From my list on fantastical civic design.
Who am I?
Having previously worked in the Urban Affairs side of academia and drawing heavily on my own experience living in the city of Portland, OR while writing my book, Moonshine, I’ve become very interested in how fantasy authors find creative ways to incorporate the supernatural elements of the genre with the extremely mundane aspects of urban planning and civics. I find that the most immersive fantasy worlds are the ones that concern themselves with the gritty details of how their societies operate on a basic logistical level, and I think a well-written fantasy city can very much shine as a character in its own right.
Jasmine's book list on fantastical civic design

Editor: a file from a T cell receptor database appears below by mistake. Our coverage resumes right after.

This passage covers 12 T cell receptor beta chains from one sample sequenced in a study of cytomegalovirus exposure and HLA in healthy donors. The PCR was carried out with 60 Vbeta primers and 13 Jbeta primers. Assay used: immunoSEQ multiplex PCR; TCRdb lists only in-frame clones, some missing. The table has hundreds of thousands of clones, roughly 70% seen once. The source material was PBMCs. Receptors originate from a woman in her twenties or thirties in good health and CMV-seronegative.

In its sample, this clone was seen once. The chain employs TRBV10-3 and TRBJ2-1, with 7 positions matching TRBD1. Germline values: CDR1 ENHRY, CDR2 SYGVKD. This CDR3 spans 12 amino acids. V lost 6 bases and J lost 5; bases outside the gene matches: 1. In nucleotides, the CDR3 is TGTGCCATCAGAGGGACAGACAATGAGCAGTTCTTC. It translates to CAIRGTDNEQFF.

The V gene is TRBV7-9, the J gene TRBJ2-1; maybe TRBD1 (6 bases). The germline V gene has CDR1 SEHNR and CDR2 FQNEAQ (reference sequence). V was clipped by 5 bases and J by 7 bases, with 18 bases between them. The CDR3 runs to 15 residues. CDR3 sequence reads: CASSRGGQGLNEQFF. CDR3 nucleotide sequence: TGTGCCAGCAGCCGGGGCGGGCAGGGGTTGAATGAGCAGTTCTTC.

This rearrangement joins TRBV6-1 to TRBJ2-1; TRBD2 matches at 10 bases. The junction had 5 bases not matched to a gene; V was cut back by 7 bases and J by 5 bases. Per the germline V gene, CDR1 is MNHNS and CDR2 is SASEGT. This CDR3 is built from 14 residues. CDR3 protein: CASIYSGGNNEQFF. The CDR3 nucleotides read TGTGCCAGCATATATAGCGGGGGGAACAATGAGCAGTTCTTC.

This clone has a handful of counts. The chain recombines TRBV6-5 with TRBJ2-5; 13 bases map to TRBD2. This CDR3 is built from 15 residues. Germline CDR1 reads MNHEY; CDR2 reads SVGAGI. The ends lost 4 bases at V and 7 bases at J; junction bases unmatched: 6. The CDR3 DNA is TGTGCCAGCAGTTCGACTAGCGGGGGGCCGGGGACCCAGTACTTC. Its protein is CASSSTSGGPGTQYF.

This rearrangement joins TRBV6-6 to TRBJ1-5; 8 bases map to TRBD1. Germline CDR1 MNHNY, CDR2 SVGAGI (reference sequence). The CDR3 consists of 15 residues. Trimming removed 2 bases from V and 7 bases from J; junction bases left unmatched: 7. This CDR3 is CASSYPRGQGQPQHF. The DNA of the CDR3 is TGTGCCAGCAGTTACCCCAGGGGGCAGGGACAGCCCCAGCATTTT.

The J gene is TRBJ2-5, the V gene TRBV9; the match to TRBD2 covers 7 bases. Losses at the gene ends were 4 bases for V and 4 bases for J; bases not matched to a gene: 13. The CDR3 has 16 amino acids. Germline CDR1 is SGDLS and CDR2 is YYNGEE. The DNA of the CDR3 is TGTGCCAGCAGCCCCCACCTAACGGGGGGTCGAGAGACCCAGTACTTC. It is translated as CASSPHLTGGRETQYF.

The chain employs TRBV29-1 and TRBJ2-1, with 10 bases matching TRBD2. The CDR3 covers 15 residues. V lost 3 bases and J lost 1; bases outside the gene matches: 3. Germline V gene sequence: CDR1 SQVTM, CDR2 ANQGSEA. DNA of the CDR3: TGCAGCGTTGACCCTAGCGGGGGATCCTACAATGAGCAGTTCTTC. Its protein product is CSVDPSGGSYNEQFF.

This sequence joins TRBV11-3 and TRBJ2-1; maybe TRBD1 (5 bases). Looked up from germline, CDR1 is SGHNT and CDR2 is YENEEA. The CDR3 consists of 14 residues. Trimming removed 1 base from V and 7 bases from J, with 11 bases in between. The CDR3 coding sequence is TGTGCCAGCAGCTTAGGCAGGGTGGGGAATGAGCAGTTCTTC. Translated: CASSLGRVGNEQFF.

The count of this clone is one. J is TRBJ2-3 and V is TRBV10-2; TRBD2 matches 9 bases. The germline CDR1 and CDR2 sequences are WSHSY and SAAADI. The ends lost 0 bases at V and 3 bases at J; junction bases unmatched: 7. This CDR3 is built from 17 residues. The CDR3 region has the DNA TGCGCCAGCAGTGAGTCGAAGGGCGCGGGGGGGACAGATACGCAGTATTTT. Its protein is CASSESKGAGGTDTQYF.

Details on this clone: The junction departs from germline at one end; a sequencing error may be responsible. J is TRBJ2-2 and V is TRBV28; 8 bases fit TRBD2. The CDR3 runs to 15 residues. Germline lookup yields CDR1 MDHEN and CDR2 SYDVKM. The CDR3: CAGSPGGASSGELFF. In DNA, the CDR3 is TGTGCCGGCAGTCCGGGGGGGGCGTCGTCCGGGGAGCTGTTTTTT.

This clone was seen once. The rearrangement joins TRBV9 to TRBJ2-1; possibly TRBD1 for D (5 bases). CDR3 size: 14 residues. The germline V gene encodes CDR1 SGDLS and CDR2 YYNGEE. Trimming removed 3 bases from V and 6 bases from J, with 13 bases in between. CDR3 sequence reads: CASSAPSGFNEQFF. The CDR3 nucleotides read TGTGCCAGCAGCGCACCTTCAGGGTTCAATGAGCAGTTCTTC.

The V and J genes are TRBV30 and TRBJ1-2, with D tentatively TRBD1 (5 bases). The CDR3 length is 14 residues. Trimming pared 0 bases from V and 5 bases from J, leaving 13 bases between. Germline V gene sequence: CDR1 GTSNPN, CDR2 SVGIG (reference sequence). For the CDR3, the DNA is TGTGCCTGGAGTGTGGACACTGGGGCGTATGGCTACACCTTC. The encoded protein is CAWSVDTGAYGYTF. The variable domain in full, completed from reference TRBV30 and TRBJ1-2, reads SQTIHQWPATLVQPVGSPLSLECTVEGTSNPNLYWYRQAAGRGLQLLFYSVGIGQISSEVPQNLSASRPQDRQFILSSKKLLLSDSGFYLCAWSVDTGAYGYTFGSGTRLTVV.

Why did Jasmine love this book?
Harsh environments provide a compelling opportunity for fantasy authors to explore how otherworldly magic or technology can help populations build functioning civilizations and survive in such conditions. The Perfect Assassin’s setting of Ghadid, a desert city built upon massive platforms that rise above the dunes, does exactly this with an ancient plumbing system that provides its residents with water that not only fills their cups but also fuels the magic of their healers. While the water supply allows the residents of Ghadid to survive in such a harsh climate, its limitations further inform how the city handles farming, commerce, medicine, its calendar, and—most pertinently to the story—the threat of malevolent spirits from the sands below.